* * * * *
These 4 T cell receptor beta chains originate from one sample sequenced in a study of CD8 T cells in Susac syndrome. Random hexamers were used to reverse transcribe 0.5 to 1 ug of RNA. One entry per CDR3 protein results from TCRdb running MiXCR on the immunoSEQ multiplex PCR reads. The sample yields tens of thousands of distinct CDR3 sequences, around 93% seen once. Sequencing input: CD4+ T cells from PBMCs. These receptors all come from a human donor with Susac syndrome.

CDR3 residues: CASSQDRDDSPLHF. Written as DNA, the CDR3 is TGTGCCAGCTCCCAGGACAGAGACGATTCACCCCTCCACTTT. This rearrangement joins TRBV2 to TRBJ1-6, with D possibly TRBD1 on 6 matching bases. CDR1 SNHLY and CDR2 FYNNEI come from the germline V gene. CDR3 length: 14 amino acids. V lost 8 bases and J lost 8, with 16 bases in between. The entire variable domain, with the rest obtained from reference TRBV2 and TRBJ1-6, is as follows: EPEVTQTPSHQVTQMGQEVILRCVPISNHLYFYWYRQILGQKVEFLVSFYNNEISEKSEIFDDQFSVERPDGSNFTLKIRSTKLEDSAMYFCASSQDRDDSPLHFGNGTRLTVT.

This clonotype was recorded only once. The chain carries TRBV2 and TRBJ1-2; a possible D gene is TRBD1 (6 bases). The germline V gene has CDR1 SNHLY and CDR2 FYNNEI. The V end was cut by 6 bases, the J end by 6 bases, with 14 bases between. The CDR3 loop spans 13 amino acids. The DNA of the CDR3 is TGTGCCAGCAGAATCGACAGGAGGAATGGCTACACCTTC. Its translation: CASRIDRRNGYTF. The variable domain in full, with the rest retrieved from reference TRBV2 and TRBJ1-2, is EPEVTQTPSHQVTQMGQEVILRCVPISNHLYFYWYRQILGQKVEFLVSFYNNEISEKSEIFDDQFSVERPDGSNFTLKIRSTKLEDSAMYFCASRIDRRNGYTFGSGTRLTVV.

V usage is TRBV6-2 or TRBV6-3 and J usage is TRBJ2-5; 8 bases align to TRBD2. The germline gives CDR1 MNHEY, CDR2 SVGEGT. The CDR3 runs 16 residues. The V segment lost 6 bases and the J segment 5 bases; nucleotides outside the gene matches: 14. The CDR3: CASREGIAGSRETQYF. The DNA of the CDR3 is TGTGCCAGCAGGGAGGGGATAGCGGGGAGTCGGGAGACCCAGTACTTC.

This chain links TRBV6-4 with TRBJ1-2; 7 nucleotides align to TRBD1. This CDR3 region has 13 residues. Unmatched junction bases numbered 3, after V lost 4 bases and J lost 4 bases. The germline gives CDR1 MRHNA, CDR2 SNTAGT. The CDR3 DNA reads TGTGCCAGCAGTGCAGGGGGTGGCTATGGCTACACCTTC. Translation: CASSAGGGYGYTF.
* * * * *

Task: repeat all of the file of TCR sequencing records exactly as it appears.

These 4 T cell receptor beta chains originate from one sample sequenced in a study of CD8 T cells in Susac syndrome. Random hexamers were used to reverse transcribe 0.5 to 1 ug of RNA. One entry per CDR3 protein results from TCRdb running MiXCR on the immunoSEQ multiplex PCR reads. The sample yields tens of thousands of distinct CDR3 sequences, around 93% seen once. Sequencing input: CD4+ T cells from PBMCs. These receptors all come from a human donor with Susac syndrome.

CDR3 residues: CASSQDRDDSPLHF. Written as DNA, the CDR3 is TGTGCCAGCTCCCAGGACAGAGACGATTCACCCCTCCACTTT. This rearrangement joins TRBV2 to TRBJ1-6, with D possibly TRBD1 on 6 matching bases. CDR1 SNHLY and CDR2 FYNNEI come from the germline V gene. CDR3 length: 14 amino acids. V lost 8 bases and J lost 8, with 16 bases in between. The entire variable domain, with the rest obtained from reference TRBV2 and TRBJ1-6, is as follows: EPEVTQTPSHQVTQMGQEVILRCVPISNHLYFYWYRQILGQKVEFLVSFYNNEISEKSEIFDDQFSVERPDGSNFTLKIRSTKLEDSAMYFCASSQDRDDSPLHFGNGTRLTVT.

This clonotype was recorded only once. The chain carries TRBV2 and TRBJ1-2; a possible D gene is TRBD1 (6 bases). The germline V gene has CDR1 SNHLY and CDR2 FYNNEI. The V end was cut by 6 bases, the J end by 6 bases, with 14 bases between. The CDR3 loop spans 13 amino acids. The DNA of the CDR3 is TGTGCCAGCAGAATCGACAGGAGGAATGGCTACACCTTC. Its translation: CASRIDRRNGYTF. The variable domain in full, with the rest retrieved from reference TRBV2 and TRBJ1-2, is EPEVTQTPSHQVTQMGQEVILRCVPISNHLYFYWYRQILGQKVEFLVSFYNNEISEKSEIFDDQFSVERPDGSNFTLKIRSTKLEDSAMYFCASRIDRRNGYTFGSGTRLTVV.

V usage is TRBV6-2 or TRBV6-3 and J usage is TRBJ2-5; 8 bases align to TRBD2. The germline gives CDR1 MNHEY, CDR2 SVGEGT. The CDR3 runs 16 residues. The V segment lost 6 bases and the J segment 5 bases; nucleotides outside the gene matches: 14. The CDR3: CASREGIAGSRETQYF. The DNA of the CDR3 is TGTGCCAGCAGGGAGGGGATAGCGGGGAGTCGGGAGACCCAGTACTTC.

This chain links TRBV6-4 with TRBJ1-2; 7 nucleotides align to TRBD1. This CDR3 region has 13 residues. Unmatched junction bases numbered 3, after V lost 4 bases and J lost 4 bases. The germline gives CDR1 MRHNA, CDR2 SNTAGT. The CDR3 DNA reads TGTGCCAGCAGTGCAGGGGGTGGCTATGGCTACACCTTC. Translation: CASSAGGGYGYTF.